Camilla Cavendish doesn't spot the two minor problems we have with this dash for green energy.
Going low-carbon is no longer a seminar subject for caring greens. It's a real live competition to beat the oil regimes and make profits, in which the new environmentalists will be alpha males.
The first is of course that there are no profits here. If there were profits then that would mean that, entirely unaided by taxation, cap and trade or legislation/regulation, energy sources other than fossil fuels would be cheaper or more convenient than those fossil fuels. Our very problem about the whole issue is that this is not true. There are no profits in green energy systems, there are only losses. We might disguise those losses via regulation and or legislation, cap and trade or taxes, but they are losses all the same, not profits.
The second problem is that Britain risks being "left behind" in some manner. We must therefore, as the US subsidizes massively, subsidize so here as well, for we are in competition. Which is the very opposite of the truth. At present there are only losses, as above. Now it might be that after spending some billions, perhaps even trillions, a better and cheaper energy generation system will be designed. But the correct reaction from ourselves should be that once someone has indeed designed such we go and buy it from them.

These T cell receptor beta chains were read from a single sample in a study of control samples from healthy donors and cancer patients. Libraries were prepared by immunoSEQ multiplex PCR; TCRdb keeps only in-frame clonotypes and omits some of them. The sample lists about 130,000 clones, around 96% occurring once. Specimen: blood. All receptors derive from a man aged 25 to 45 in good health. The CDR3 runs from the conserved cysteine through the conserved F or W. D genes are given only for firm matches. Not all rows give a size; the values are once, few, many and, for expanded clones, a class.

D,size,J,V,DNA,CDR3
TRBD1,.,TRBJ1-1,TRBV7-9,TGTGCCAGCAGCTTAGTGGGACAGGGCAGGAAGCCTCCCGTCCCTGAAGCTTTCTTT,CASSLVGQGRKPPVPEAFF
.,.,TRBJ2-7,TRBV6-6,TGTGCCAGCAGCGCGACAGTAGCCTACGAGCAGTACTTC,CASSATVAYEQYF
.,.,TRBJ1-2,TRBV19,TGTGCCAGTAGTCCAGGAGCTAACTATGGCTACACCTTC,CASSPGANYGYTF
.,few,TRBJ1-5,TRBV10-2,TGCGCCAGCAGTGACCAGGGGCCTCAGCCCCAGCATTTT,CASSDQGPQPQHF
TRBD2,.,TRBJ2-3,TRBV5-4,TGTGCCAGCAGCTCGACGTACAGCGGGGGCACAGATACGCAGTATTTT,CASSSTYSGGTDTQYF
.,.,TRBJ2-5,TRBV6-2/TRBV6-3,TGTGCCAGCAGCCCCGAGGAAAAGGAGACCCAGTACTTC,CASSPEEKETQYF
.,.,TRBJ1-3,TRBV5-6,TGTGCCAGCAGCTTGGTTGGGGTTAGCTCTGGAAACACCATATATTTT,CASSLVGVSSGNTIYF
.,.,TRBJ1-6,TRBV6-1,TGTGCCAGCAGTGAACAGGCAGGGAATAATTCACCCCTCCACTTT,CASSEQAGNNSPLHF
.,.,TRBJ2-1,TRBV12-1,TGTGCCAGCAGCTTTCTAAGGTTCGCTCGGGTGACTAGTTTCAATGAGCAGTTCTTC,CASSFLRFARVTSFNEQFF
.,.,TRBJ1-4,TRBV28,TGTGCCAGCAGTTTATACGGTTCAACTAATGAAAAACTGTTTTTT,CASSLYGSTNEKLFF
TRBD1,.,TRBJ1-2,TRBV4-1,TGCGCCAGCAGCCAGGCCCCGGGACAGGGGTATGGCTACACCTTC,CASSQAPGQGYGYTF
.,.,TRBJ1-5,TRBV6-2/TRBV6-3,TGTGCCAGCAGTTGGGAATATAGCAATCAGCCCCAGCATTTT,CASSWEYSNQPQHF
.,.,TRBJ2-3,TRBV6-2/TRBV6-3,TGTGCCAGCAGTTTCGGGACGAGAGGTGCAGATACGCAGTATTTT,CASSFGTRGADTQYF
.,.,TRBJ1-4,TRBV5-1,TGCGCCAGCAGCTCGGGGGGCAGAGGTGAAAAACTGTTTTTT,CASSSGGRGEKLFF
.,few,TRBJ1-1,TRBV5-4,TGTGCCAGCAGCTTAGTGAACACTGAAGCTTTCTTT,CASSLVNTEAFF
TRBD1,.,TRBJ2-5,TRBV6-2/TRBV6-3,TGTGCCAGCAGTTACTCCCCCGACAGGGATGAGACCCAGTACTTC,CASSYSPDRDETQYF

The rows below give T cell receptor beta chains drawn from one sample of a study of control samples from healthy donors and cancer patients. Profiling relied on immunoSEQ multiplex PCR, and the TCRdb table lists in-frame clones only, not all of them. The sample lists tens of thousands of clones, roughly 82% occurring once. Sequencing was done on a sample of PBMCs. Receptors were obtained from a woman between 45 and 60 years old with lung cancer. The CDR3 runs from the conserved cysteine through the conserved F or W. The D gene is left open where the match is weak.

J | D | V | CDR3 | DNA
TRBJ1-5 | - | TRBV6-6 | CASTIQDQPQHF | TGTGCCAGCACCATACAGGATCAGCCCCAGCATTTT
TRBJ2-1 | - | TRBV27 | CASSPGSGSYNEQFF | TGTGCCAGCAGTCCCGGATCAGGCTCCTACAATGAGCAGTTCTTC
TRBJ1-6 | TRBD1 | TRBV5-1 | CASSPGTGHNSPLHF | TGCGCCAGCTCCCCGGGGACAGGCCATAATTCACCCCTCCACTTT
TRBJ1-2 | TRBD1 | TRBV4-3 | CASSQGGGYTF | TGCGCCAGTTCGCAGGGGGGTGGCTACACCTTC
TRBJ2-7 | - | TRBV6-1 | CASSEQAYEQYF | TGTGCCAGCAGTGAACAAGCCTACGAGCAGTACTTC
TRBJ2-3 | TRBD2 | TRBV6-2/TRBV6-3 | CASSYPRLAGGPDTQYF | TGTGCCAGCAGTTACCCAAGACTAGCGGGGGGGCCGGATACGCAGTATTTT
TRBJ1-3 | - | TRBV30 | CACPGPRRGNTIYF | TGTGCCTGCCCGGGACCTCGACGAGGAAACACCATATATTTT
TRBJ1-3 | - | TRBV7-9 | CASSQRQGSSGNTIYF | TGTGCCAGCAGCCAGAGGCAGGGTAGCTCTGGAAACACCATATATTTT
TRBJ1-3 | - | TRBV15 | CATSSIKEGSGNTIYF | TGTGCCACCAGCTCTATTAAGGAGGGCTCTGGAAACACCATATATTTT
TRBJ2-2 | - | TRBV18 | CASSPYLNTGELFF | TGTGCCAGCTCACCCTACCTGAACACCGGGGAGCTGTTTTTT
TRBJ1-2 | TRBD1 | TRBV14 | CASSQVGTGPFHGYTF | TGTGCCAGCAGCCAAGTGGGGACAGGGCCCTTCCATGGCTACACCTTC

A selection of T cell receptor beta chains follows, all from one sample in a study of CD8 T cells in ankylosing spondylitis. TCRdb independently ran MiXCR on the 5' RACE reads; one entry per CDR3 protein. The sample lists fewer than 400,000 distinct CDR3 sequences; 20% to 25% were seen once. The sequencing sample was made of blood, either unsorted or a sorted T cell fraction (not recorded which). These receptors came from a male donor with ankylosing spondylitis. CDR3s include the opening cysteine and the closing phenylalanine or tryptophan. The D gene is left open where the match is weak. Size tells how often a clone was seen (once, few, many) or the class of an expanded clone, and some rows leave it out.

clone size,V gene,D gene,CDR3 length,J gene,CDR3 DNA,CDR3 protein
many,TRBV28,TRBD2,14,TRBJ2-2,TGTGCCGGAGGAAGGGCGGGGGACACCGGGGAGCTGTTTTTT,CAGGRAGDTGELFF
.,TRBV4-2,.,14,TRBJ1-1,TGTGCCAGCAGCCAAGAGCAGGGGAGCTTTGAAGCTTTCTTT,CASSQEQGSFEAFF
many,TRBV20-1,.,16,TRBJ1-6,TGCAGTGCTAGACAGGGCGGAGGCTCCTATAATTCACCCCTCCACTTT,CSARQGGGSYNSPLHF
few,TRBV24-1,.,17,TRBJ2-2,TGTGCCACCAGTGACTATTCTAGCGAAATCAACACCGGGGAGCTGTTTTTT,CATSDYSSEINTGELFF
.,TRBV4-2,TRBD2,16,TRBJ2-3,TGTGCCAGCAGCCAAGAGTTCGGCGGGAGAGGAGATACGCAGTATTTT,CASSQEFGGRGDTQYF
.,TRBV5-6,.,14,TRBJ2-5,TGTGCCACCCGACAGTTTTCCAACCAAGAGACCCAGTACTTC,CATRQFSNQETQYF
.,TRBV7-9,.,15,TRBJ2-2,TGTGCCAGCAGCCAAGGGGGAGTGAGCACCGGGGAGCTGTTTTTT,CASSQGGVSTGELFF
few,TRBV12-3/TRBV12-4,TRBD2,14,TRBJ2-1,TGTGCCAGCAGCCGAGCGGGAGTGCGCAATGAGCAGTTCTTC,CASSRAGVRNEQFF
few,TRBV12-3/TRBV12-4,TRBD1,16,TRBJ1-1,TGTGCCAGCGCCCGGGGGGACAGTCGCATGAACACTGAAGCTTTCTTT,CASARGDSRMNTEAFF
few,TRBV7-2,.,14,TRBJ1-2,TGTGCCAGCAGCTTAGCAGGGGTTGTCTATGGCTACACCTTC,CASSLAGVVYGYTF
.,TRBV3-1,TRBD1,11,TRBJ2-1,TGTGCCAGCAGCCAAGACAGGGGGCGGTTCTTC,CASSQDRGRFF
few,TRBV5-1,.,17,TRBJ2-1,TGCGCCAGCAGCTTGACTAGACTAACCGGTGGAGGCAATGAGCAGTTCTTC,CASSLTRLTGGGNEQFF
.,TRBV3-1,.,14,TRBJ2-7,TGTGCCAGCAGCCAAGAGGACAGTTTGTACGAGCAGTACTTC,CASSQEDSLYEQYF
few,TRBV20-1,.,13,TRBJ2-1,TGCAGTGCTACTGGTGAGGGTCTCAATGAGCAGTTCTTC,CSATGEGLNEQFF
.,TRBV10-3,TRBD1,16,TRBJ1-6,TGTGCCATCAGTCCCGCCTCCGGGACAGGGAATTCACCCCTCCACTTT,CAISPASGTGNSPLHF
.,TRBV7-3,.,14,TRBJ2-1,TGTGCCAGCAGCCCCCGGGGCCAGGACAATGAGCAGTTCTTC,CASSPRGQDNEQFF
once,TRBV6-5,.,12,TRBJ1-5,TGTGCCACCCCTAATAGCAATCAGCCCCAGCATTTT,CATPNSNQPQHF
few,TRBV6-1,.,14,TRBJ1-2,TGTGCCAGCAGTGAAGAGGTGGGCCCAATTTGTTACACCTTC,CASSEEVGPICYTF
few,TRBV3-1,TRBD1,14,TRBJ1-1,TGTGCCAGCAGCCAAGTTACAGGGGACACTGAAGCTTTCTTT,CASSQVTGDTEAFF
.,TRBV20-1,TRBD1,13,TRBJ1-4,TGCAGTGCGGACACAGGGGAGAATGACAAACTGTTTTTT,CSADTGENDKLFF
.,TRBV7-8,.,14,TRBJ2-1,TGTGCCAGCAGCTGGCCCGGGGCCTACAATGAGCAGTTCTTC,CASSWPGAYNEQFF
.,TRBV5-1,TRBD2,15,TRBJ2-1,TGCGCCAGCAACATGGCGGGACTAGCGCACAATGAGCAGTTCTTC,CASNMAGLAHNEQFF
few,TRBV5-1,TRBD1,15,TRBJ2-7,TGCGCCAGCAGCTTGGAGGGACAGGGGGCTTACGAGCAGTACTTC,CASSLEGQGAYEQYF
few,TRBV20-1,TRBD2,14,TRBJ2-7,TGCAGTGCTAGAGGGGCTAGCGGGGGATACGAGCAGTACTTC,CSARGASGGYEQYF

There's absolutely no reason at all that we should be gouging ourselves as taxpayers to make such subsidies when the Americans seem so happy to pay for it themselves.